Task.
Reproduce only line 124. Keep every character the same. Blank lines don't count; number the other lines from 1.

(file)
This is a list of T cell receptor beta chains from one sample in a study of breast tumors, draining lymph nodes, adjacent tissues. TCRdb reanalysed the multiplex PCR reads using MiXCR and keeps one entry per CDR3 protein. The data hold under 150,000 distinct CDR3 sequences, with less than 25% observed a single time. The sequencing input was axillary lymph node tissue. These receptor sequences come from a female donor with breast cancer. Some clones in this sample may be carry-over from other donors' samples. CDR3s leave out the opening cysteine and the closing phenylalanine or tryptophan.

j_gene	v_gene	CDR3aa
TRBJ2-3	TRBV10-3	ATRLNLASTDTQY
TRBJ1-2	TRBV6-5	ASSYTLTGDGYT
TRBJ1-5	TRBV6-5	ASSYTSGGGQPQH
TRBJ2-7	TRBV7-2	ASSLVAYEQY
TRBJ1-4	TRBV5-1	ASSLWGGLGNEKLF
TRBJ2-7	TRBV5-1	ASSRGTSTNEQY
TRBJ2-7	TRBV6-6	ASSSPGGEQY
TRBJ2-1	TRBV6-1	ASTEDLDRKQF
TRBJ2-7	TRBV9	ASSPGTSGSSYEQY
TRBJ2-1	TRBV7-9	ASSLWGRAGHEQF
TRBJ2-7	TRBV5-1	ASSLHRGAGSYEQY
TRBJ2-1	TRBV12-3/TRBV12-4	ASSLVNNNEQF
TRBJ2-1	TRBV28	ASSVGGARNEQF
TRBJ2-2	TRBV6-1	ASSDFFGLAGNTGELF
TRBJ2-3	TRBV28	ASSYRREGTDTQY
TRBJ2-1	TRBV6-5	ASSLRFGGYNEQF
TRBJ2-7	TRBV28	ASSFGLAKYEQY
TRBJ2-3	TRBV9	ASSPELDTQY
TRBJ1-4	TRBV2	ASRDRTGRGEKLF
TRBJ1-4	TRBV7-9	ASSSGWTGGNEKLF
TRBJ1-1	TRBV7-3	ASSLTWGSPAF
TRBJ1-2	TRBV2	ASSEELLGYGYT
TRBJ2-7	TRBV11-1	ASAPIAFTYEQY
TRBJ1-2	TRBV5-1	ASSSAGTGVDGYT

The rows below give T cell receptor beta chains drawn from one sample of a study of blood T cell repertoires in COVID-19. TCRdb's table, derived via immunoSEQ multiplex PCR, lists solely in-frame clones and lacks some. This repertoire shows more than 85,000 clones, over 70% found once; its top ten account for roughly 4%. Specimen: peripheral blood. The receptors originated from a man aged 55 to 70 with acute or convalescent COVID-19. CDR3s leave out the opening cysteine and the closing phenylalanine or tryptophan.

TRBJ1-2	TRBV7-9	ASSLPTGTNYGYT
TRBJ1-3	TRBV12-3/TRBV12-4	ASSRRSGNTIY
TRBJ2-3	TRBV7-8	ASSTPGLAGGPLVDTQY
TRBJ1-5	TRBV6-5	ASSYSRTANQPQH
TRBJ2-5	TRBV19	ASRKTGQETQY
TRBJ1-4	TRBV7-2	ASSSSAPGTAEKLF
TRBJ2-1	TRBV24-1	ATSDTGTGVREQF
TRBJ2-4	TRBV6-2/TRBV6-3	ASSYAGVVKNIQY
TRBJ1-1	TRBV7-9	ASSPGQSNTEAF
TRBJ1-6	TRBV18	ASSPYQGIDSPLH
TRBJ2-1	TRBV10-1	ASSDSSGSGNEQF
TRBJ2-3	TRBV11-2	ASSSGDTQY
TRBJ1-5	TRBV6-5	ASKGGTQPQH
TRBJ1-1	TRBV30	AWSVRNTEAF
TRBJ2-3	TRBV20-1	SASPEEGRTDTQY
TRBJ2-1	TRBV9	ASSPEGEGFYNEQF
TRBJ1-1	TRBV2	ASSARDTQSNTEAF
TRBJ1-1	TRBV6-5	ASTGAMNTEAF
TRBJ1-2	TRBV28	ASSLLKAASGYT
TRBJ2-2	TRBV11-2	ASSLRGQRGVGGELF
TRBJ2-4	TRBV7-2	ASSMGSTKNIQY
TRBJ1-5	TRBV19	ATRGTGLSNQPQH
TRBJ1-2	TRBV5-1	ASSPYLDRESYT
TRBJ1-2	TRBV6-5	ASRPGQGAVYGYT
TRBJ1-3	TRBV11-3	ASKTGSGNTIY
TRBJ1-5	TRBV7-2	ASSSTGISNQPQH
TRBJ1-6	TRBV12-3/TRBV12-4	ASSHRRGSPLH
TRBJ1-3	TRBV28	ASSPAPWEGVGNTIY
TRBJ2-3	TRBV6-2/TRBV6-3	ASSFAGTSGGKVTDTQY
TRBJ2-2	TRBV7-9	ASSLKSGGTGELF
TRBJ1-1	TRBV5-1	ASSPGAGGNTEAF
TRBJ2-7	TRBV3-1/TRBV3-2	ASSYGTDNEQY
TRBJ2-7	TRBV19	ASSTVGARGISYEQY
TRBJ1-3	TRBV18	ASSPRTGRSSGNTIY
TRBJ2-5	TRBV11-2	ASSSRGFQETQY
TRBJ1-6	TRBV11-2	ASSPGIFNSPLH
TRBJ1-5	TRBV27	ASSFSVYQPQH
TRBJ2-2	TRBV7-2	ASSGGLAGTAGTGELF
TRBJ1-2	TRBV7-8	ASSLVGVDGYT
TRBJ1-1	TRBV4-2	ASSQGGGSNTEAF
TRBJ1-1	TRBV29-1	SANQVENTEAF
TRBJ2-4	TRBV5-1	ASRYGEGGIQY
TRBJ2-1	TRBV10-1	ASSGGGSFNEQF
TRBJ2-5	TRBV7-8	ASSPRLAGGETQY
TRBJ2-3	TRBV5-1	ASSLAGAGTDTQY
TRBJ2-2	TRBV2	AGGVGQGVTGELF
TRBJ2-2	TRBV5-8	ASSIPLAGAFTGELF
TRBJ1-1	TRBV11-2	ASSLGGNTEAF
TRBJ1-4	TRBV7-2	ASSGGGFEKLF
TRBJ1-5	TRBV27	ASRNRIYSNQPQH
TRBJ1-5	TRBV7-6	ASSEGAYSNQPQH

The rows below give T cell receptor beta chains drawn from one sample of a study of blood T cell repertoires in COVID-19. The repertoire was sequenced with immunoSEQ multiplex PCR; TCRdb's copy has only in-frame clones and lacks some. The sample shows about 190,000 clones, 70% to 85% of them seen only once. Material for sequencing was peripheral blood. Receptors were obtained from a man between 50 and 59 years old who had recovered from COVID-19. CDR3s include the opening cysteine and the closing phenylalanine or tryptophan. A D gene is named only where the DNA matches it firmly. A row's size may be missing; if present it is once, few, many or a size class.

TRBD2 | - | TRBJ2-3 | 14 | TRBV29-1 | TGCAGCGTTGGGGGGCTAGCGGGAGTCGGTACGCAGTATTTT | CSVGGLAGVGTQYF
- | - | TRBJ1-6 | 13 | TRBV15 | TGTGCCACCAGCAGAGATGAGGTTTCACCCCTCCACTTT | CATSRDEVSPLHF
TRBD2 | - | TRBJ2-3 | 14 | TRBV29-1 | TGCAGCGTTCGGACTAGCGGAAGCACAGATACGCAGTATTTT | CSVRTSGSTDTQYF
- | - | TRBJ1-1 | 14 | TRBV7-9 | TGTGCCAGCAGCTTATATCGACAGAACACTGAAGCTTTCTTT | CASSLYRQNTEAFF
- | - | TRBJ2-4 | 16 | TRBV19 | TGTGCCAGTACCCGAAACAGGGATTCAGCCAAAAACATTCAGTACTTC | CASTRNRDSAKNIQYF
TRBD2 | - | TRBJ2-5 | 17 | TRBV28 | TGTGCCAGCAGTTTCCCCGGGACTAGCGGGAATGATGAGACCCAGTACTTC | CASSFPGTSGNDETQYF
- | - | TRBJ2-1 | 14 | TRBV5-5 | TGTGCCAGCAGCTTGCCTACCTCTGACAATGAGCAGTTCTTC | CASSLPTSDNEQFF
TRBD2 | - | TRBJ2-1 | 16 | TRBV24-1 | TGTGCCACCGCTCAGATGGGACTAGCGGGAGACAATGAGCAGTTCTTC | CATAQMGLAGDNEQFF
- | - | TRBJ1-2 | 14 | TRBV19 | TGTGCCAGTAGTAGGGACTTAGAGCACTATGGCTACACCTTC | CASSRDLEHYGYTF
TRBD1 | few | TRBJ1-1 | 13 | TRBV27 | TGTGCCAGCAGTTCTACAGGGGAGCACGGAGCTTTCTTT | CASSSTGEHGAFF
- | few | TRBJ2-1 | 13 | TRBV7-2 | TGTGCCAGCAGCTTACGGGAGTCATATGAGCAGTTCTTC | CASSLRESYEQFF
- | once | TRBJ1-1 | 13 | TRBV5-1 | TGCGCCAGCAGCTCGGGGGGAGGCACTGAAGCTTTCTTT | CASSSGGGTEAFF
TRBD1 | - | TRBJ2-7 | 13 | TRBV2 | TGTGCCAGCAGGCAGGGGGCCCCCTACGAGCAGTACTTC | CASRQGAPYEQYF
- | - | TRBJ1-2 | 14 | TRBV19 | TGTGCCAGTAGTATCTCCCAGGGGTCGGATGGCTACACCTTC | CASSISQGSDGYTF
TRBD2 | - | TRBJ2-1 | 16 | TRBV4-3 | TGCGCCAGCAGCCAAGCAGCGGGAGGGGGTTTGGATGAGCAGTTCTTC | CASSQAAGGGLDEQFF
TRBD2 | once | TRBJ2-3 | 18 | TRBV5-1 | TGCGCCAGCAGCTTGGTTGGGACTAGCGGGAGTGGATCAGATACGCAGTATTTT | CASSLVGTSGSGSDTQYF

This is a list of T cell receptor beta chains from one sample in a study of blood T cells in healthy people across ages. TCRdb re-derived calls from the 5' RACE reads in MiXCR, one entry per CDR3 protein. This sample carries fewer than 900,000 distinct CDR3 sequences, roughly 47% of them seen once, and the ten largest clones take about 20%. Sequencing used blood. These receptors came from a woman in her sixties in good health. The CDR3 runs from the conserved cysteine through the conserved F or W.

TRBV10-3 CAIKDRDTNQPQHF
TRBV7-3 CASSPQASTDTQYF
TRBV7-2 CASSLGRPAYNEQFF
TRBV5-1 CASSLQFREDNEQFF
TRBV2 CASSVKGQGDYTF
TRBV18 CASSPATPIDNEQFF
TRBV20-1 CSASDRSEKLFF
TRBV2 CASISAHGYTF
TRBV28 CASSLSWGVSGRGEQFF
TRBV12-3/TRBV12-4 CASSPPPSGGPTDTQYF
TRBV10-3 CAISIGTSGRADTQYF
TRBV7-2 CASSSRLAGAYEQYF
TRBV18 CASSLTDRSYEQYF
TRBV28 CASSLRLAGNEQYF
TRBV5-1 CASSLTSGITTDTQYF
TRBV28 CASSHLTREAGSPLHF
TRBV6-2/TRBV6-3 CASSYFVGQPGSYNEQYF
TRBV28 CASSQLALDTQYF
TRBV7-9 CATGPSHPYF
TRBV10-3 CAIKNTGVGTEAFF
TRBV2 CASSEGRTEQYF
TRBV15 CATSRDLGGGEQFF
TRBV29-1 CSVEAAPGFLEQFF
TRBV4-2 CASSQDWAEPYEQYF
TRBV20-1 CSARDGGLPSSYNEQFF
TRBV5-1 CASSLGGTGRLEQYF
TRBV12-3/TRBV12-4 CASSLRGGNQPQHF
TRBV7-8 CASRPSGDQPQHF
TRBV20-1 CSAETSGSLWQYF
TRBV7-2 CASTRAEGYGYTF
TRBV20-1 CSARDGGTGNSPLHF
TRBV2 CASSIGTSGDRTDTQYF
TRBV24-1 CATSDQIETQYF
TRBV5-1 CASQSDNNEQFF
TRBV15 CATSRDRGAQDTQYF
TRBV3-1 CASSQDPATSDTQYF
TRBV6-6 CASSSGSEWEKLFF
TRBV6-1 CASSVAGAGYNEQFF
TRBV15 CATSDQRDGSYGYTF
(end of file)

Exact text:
TRBV7-8 CASRPSGDQPQHF